The Camera Sees

The Camera Sees

Grandma was funny. She loved her family, being in pictures, and her home. Said when she died she was staying on as a ghost, "Until Jesus comes back."

It's Christmas Eve. Grandpa’s abed, and I'm fussing over her old decorations, taking pictures for a memory book.

I peer toward the kitchen, and my camera’s green “face recognition” blinks.

Click.

I shoot toward the fireplace. Face recognition again, and a sudden, cold draft.

Click.

Grandpa’s armchair. Stair-rail garland. Doorway mistletoe. Everywhere I point the camera, face recognition blinks. My hands are sweating, I can't escape the drafts.

Come quickly, Lord Jesus.




This is my effort in the annual Advent Ghosts 100 Word Storytelling put on by my friend Loren Eaton at I Saw Lightning Fall. See other entries there. Thanks, Loren!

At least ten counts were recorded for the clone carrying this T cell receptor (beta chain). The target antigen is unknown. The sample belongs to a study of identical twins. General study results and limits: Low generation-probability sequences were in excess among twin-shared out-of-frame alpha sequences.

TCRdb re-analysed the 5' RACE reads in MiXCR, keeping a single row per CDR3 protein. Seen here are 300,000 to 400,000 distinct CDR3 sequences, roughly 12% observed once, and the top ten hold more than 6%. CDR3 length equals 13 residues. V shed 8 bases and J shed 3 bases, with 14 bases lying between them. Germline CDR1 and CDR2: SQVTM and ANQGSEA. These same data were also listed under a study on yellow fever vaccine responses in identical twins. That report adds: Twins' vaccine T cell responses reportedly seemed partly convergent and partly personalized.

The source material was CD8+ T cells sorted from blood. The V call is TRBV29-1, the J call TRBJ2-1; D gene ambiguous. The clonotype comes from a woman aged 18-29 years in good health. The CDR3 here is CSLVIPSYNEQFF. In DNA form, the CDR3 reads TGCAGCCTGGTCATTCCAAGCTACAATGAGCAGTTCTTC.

My 2013 Advent Ghost Story: Olde Haunts
My 2012 Advent Ghost Story: The Madness Of The King

“Whenever five or six English-speaking people meet round a fire on Christmas Eve, they start telling each other ghost stories,” wrote British humorist Jerome K. Jerome as part of his introduction to an anthology of Christmas ghost stories titled “Told After Supper“ in 1891. “Nothing satisfies us on Christmas Eve but to hear each other tell authentic anecdotes about specters.” The practice of gathering around the fire on Christmas Eve to tell ghost stories was as much a part of Christmas for the Victorian English as Santa Claus is for us." (Jeffrey Peterson, Telling Ghost Stories Is A Lost Tradition on Christmas Eve, Deseret News)

Read more about: The Origins Of Ghost Stories At Christmastime

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